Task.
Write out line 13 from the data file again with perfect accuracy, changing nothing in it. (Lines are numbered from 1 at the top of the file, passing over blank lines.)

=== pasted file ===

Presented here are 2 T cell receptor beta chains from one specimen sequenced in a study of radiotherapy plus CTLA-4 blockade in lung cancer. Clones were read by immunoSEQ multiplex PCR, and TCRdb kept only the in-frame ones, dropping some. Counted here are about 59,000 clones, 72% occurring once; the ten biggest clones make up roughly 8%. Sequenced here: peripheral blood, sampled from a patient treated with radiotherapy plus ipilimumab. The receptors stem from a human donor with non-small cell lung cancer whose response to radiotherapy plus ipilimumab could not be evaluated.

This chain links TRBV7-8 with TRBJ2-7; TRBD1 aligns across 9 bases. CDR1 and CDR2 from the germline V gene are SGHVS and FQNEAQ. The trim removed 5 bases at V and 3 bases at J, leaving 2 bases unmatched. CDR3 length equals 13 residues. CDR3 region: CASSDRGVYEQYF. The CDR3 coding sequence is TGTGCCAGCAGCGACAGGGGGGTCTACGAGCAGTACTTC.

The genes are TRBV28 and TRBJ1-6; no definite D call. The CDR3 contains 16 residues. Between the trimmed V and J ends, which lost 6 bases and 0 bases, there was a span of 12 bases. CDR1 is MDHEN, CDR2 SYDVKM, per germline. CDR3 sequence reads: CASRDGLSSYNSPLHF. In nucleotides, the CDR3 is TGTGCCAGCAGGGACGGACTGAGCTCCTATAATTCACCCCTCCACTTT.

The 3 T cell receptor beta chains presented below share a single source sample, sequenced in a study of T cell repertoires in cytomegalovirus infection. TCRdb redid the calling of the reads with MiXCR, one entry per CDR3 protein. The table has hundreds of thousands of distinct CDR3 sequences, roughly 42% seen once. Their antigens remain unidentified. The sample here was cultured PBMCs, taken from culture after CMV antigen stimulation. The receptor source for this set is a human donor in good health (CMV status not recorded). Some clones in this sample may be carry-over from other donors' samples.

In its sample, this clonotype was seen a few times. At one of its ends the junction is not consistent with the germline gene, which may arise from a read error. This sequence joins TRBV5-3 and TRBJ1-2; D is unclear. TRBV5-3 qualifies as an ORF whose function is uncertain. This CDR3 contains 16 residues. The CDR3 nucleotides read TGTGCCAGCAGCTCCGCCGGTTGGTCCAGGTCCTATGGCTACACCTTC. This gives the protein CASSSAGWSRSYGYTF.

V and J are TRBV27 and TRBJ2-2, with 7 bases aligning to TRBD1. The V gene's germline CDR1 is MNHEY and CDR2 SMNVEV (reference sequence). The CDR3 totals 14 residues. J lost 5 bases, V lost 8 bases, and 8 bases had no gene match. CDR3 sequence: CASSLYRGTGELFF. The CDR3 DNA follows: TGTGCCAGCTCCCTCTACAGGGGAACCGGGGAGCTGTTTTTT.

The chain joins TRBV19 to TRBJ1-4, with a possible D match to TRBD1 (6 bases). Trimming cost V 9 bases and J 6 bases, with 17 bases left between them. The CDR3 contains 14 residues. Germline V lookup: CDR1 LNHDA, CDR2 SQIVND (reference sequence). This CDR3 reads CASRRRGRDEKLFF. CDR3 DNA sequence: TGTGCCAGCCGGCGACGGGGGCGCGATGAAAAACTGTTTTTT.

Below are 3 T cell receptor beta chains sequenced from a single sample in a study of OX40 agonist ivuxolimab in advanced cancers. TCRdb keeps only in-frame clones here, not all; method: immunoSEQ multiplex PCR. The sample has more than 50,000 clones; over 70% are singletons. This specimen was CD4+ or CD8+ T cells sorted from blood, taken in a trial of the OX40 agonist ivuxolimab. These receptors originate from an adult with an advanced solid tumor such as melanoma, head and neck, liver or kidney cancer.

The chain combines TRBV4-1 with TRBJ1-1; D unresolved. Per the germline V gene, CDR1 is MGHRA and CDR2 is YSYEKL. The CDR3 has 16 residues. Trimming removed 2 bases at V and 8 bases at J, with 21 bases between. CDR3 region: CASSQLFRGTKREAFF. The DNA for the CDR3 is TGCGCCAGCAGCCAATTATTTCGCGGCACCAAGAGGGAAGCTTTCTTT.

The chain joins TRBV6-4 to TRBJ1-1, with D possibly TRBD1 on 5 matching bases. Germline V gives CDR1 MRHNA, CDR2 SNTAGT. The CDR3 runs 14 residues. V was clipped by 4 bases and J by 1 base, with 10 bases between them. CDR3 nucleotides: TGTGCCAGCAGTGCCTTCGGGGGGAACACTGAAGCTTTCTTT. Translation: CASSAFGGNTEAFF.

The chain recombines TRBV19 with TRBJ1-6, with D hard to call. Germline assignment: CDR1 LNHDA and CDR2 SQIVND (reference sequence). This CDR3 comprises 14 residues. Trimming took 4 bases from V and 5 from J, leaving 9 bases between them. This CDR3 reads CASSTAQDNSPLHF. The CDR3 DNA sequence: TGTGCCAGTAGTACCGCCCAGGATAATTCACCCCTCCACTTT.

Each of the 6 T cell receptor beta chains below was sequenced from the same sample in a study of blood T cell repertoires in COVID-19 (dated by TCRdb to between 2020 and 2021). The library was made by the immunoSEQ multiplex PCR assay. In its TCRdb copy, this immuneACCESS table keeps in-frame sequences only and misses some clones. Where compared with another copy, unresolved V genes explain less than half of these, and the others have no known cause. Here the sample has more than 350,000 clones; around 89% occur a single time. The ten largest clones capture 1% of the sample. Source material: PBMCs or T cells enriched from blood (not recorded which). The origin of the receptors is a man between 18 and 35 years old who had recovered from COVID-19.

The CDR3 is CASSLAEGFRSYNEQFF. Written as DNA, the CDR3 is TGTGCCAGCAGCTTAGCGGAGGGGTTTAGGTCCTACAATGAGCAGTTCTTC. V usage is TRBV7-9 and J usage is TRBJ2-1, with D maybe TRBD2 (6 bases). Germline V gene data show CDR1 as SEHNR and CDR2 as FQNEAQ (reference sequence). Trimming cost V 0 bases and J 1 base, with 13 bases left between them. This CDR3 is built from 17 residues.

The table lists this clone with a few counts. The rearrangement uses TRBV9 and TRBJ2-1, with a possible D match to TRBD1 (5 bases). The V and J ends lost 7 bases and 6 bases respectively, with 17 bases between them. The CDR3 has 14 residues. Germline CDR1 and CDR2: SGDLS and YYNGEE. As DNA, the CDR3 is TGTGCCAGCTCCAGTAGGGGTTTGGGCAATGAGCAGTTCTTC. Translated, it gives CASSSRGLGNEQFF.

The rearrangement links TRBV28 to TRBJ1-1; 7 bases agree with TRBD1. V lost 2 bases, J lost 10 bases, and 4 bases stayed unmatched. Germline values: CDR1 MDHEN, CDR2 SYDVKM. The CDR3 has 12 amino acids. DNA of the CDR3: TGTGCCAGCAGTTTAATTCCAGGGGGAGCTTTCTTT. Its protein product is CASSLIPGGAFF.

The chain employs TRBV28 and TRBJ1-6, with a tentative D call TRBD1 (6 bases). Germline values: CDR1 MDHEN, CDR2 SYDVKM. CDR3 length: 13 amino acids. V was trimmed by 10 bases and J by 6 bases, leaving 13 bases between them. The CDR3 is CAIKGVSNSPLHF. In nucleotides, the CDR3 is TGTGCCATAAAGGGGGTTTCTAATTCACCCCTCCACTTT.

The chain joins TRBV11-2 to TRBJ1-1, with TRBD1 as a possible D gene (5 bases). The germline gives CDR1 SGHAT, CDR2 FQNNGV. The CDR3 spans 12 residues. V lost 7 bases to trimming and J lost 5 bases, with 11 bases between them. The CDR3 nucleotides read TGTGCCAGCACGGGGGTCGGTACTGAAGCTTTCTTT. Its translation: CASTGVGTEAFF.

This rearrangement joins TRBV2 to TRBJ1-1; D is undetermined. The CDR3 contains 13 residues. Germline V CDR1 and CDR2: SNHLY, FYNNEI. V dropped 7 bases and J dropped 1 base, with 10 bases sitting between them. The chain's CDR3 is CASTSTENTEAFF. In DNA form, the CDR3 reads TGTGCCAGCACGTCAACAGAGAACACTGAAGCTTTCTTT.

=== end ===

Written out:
The CDR3 is CASSLAEGFRSYNEQFF. Written as DNA, the CDR3 is TGTGCCAGCAGCTTAGCGGAGGGGTTTAGGTCCTACAATGAGCAGTTCTTC. V usage is TRBV7-9 and J usage is TRBJ2-1, with D maybe TRBD2 (6 bases). Germline V gene data show CDR1 as SEHNR and CDR2 as FQNEAQ (reference sequence). Trimming cost V 0 bases and J 1 base, with 13 bases left between them. This CDR3 is built from 17 residues.